Has your once innovative flagship store grown stale in the face of competition? Bring back an edge (and customers) to your flagship
For many years, innovation has been used as a sweeping term to describe the latest and greatest technologies, leaving a trail of fear of missing out in its wake. After all, we know what happened to Blockbuster, Kodak, and Borders when they failed to innovate, and now, the stories of those former companies are used as cautionary tales for retailers looking to bring a competitive edge back to flagship stores.
But in the retail world, innovation for the sake of innovation isn’t the answer. Online spending now accounts for 14.3% of all retail sales when factoring out items not available to purchase online, like fuel. E-commerce sales rose by 16% from 2016 to 2017, compared to 2% growth for brick and mortar stores in that same year. And of those consumers who do purchase in-store, 88% of them are using online platforms to research products and inform their buying decisions.
For physical retailers, growth is no longer dependent on opening new stores using a proven process, but by selecting new technology, products, and services that allow you to increase or maintain your competitive edge — a feat that can only be achieved when you understand what your customers value most in their shopping experience.
Let’s explore four ways that flagship stores fall short in building the right experiences and how you can bring a competitive advantage back to your flagship!
1. Redefine the purpose of your flagship store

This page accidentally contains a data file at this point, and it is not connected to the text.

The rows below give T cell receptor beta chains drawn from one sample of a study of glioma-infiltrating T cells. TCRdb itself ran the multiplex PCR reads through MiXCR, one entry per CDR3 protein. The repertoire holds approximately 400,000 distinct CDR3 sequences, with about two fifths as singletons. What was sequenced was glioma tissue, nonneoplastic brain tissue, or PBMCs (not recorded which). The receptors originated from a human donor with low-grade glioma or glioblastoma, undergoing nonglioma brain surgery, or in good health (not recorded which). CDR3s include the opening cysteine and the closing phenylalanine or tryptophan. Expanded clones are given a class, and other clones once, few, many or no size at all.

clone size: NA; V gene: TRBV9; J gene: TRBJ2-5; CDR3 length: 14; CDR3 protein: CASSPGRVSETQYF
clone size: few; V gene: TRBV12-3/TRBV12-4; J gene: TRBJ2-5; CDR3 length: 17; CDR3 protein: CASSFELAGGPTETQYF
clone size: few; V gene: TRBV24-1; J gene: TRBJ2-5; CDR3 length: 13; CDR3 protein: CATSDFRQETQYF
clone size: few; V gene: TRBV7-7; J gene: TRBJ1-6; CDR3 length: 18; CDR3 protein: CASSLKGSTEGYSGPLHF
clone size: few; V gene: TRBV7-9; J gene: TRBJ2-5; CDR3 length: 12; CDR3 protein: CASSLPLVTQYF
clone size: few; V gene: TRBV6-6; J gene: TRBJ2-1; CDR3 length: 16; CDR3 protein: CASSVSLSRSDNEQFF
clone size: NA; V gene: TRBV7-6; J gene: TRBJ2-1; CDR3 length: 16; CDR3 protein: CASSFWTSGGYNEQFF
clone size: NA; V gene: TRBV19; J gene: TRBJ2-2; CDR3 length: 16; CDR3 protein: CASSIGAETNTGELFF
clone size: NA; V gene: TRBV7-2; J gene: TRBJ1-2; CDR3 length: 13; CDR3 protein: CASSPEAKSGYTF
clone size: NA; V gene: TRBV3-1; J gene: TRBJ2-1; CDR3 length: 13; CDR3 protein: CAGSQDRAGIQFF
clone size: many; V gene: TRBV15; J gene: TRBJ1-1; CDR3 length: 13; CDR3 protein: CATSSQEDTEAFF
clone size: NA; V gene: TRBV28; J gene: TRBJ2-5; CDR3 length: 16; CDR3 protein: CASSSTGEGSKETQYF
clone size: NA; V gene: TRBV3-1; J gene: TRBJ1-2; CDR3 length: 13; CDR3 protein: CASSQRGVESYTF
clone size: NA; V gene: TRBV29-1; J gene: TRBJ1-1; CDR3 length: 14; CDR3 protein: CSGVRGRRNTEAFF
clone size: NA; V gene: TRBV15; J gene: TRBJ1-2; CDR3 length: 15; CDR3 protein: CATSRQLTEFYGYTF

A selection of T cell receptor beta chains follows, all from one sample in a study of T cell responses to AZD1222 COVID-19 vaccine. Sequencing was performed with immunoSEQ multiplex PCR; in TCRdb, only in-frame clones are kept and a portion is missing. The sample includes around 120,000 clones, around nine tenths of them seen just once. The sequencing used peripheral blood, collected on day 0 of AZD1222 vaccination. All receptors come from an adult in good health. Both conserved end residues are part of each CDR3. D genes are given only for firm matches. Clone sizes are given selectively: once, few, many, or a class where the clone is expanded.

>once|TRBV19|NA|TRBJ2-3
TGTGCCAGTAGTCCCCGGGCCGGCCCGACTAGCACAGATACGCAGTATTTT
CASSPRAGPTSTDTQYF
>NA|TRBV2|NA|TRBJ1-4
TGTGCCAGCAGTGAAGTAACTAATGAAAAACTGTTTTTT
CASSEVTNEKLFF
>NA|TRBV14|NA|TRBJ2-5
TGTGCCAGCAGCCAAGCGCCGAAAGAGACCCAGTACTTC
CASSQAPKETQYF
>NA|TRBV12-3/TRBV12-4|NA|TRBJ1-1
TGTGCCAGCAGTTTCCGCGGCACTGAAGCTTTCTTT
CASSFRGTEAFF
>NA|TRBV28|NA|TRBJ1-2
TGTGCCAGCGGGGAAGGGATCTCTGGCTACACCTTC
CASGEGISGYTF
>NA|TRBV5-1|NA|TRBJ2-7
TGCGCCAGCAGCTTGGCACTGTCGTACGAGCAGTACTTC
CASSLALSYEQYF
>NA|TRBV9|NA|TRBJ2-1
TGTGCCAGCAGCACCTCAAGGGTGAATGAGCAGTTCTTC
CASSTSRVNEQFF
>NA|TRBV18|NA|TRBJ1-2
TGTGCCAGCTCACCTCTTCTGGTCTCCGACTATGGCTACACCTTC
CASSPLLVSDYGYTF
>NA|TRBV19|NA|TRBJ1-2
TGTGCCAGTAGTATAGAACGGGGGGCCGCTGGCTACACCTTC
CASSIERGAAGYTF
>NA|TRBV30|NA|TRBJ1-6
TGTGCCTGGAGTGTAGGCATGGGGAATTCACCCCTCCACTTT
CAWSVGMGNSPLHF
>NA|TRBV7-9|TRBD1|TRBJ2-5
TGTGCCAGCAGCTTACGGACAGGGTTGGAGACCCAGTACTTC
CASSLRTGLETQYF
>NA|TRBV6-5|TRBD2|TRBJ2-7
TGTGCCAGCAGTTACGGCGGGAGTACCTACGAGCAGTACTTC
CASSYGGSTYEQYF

Online shopping hasn’t stripped away the value and necessity of brick-and-mortar, but it has breathed new life into its purpose and role, allowing retailers to reconsider how they can bring a competitive edge back to flagship stores.
We’re living in a multichannel world, where consumers have blurred the lines between online and offline shopping to the point where it’s simply shopping.
We’re also in an omnichannel state where customers expect little to no friction in moving from one medium to the next, and consumers are willing to give big rewards to brands and stores who can successfully achieve this fluidity. Data shows that omnichannel engagement rates are 3x higher than non-omnichannel efforts, with 250% higher purchasing frequency and 13% more value per order.
In response to multichannel and omnichannel challenges, retailers must reassess the role their flagship store will play by understanding what your customers need, want, and expect from you. Let’s look at some of your most likely competitive advantages:
● Local convenience — Customers value the speed and ease of convenience by shopping locally without waiting or paying for shipping.
● Local economy — As much as 60% of customers are willing to pay more for products if they feel they’re supporting a local business. Even 76% of Amazon Prime members say they prefer to shop local for holidays.
● Time management — Customers see your store as providing them the best use of their time, helping them to make quick buying decisions and buy items in an instant.
● Inspiration — Flagship stores have the power to surprise and delight their customers, which is ideal for those who don’t know what they want or need until the right item inspires them.
● Experience — Some things are better seen in person, where shoppers can smell, touch, hear, see, and even taste products before they commit to buying them.
● Social interaction — Online stores have eliminated the social aspect of shopping, which creates huge potential for flagship stores.